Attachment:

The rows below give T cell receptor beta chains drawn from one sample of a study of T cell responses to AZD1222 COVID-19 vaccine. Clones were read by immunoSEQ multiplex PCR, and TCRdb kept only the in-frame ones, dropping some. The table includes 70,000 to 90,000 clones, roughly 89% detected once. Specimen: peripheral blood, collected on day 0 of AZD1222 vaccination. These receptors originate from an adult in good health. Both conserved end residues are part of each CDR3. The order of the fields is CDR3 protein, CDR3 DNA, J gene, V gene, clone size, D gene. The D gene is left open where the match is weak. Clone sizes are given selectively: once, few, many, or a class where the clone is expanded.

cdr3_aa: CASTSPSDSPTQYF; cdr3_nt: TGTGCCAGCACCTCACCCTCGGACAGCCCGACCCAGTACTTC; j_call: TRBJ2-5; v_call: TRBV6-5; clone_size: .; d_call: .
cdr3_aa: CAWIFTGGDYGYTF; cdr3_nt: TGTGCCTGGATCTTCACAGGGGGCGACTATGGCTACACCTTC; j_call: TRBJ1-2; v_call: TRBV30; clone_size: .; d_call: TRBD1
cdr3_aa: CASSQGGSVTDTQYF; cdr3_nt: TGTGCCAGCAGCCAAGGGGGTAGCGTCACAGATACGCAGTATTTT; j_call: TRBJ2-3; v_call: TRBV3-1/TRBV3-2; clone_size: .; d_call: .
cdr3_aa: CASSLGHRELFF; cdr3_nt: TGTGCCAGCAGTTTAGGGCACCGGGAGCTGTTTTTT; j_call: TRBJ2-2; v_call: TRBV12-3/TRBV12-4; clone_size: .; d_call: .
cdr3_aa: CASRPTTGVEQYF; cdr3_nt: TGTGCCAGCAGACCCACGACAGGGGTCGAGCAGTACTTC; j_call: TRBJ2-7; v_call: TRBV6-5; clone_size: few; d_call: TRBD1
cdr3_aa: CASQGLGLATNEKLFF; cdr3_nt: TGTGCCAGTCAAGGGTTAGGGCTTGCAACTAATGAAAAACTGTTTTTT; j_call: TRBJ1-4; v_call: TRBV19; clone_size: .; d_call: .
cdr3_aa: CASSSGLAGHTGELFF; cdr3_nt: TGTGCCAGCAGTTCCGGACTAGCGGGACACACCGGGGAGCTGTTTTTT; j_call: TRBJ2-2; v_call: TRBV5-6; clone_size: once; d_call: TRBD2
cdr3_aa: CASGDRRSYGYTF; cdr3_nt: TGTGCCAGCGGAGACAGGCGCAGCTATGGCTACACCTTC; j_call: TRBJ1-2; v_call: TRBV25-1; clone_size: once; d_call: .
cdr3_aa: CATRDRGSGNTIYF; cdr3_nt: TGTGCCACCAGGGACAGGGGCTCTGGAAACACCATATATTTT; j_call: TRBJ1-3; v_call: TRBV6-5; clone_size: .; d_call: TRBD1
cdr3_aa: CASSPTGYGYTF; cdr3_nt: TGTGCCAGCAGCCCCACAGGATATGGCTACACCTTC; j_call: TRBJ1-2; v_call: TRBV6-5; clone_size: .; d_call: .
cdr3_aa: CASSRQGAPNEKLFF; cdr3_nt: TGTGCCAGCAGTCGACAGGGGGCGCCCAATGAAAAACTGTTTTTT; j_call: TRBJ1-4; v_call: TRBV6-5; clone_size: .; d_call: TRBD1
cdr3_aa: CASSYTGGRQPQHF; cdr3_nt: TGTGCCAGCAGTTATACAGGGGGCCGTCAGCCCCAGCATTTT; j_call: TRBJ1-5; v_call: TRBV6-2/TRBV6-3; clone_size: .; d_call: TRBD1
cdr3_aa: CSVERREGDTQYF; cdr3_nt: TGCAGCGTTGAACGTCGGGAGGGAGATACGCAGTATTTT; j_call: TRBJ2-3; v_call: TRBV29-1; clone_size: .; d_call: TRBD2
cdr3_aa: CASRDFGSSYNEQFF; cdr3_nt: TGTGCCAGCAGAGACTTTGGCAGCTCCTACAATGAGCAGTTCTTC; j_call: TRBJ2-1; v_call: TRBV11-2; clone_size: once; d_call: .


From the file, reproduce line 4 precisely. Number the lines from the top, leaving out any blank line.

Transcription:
cdr3_aa: CASSQGGSVTDTQYF; cdr3_nt: TGTGCCAGCAGCCAAGGGGGTAGCGTCACAGATACGCAGTATTTT; j_call: TRBJ2-3; v_call: TRBV3-1/TRBV3-2; clone_size: .; d_call: .